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Agreement among neighbours lets the big municipality helps two smaller ones

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Timmins City Hall has always been available to help Iroquois Falls and Black River-Matheson… when they’ve needed help with planning and building permit issues.  Now, it’s under a permanent, formal agreement.

Iroquois Falls mayor Pat Britton says a chief building official will be at Town Hall twice a week.  He says because a small municipality like his doesn’t have and engineering or planning division, any questions arising from building permit applications had to be referred to Timmins, delaying the process.

Iroquois Falls Mayor Pat Britton (Town of Iroquois Falls)

“So this way, with the gentleman right from Timmins out of the office, a lot of stuff he can answer right away and if not, he can take back to Timmins and get the whole story,” Britton explains.  “And it’s to improve delivery to our citizens in a timely manner.  So far, it seems to be working well.  I haven’t heard too many complaints.”

Timmins mayor George Pirie says the agreement reinforces Timmins as a regional services hub.

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“Small communities face increasing demands on the services that we’ve mentioned and we have a capacity to assist them and provide those services,” Pirie notes.  “It’s basically with the knowledge that what’s good for Matheson or good for Iroquois Falls is going to be good for Timmins.”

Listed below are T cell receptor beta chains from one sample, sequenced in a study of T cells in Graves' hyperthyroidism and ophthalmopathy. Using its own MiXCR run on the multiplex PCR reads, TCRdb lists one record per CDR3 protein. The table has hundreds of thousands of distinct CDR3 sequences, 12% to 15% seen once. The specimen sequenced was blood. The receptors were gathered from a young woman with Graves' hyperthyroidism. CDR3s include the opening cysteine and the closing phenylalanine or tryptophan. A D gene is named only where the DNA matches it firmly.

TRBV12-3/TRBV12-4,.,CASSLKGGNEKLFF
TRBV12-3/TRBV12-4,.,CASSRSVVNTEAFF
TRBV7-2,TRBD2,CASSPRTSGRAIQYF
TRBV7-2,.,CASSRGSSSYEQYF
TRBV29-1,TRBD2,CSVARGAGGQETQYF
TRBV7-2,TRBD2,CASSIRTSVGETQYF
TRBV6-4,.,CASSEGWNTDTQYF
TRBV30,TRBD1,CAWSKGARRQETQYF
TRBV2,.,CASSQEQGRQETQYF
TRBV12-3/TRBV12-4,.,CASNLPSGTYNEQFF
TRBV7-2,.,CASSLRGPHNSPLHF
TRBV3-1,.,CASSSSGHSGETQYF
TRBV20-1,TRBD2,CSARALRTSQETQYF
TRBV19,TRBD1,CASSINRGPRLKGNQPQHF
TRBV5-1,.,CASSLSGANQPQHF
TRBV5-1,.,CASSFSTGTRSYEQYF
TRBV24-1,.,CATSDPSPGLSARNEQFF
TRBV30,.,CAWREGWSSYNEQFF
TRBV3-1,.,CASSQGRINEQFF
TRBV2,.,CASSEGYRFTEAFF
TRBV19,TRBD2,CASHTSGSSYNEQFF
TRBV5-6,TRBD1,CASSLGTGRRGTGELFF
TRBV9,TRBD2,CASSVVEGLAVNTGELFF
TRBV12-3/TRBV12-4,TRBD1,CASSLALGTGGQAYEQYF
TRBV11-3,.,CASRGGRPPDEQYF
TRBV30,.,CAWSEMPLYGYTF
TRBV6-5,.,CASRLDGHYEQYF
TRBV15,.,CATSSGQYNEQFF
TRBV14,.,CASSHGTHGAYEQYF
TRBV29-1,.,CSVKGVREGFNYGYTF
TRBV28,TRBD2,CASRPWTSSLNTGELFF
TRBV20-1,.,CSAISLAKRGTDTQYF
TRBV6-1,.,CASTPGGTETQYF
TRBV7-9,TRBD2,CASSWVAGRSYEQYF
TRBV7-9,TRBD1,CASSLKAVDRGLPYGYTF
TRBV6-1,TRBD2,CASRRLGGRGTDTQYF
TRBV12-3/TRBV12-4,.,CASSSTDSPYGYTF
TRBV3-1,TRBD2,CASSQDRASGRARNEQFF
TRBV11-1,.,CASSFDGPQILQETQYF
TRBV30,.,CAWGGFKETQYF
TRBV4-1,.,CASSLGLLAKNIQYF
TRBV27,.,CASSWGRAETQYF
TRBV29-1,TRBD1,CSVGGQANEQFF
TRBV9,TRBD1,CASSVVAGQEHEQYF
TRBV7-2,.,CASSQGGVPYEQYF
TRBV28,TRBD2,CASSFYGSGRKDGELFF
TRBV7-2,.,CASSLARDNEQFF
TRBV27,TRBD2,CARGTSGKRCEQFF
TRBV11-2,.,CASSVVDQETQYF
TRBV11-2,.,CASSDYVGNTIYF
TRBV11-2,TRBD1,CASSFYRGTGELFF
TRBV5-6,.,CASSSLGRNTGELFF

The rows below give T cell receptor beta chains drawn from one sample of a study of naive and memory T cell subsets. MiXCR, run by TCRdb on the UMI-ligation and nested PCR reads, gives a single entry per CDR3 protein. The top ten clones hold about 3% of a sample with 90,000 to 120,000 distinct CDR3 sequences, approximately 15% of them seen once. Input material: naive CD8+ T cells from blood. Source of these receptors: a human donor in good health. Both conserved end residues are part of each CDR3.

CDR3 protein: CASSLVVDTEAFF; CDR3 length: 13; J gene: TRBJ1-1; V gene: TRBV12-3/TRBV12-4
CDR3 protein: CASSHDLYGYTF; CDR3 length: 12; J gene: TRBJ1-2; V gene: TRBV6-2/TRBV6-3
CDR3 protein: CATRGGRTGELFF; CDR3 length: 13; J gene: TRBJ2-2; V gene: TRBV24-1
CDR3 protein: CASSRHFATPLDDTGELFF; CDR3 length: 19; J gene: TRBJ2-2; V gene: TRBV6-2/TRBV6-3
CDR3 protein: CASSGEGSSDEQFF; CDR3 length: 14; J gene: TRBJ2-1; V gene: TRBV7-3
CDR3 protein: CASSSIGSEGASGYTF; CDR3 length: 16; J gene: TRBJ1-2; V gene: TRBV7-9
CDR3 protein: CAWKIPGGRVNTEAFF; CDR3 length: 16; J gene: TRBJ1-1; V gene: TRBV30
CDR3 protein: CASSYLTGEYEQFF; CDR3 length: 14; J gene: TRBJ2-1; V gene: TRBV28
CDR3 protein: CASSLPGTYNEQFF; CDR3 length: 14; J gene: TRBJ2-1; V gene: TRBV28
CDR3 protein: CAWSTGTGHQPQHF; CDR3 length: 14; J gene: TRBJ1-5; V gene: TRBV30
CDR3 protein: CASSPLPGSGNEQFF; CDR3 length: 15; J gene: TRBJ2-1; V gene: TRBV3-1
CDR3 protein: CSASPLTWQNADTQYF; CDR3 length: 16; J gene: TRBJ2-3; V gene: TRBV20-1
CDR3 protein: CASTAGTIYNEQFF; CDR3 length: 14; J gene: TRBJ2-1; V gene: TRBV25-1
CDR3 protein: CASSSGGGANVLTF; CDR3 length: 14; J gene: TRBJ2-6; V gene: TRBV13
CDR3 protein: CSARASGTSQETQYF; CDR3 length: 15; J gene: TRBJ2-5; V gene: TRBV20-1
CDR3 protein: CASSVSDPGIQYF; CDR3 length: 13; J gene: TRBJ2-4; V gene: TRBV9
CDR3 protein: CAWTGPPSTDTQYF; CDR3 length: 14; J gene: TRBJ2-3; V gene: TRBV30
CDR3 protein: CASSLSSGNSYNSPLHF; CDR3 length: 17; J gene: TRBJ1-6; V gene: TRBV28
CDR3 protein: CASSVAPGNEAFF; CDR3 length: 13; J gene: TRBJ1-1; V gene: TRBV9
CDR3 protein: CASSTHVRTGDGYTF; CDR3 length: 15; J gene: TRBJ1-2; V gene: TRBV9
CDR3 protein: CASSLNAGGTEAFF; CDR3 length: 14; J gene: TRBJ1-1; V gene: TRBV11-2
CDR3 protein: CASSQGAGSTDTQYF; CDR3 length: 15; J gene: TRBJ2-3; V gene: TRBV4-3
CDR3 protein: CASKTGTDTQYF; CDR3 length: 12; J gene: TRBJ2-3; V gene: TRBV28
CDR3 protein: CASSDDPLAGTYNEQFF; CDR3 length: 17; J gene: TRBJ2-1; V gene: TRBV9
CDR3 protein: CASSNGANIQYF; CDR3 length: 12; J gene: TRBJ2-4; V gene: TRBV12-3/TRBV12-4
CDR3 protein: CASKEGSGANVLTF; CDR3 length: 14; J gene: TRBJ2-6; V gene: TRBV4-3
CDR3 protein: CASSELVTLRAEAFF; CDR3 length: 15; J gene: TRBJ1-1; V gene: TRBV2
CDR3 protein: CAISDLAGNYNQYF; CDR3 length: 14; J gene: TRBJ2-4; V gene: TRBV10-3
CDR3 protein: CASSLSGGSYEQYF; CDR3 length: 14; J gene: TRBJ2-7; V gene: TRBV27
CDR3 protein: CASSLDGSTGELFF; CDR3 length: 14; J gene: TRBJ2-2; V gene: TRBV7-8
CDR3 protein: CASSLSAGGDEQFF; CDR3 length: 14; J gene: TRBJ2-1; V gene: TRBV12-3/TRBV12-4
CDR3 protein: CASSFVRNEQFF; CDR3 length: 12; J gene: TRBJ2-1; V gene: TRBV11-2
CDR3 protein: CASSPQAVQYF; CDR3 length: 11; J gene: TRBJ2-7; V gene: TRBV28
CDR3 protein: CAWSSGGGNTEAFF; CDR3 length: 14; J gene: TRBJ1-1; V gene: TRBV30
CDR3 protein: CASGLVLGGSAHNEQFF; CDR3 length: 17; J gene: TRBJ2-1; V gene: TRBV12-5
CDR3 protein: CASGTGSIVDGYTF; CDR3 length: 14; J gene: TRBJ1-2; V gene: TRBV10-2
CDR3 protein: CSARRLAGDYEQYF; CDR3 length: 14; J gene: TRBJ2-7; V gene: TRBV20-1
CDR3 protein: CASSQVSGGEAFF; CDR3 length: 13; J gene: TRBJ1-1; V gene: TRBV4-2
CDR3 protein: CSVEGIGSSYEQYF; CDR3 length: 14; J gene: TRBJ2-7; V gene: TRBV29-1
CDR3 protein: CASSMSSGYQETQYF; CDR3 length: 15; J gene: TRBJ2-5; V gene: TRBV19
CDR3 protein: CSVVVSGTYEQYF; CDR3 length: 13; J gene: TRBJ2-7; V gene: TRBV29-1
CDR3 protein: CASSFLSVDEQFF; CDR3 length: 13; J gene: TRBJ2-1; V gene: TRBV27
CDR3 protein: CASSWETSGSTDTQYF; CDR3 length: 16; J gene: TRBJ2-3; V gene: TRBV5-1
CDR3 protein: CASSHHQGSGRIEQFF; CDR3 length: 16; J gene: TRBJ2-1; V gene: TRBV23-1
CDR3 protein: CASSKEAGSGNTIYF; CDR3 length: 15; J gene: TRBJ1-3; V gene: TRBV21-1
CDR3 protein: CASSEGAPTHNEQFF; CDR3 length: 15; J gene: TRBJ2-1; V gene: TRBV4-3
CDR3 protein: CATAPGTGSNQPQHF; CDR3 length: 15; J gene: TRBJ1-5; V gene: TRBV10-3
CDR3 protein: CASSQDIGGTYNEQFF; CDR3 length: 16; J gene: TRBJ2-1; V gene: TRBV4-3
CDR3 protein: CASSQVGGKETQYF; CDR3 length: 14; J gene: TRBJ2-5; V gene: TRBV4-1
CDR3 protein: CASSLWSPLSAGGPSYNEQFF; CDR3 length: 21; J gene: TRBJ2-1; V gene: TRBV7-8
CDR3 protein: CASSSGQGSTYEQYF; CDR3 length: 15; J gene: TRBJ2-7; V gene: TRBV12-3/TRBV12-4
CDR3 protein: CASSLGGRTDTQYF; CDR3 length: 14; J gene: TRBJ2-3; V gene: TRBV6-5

Pirie comments that Iroquois Falls has suffered “economic trauma” with the closure of its only industry – the newsprint mill – and that Black River-Matheson has a wonderful initiative in opening up its agricultural sector.

“A significant number of people that live in Timmins pass through Matheson on a daily basis to be employed in the mines in that area,” he says.  “Of course, the majority of employees that work at Certarus in our Hallnor Rd. industrial site live in Iroquois Falls.  So we have a lot of mutual concerns ans what is again good for one community will be good for all communities.”

Timmins Mayor George Pirie
(Bob McIntyre, staff)

Timmins will be paid for the services.

“Initially, setting it up is going to cost more, of course,” says Mayor Britton.  “But over the long run, we should see a decrease and some savings in money.”

The savings will come from not paying a fulltime salary and benefits.

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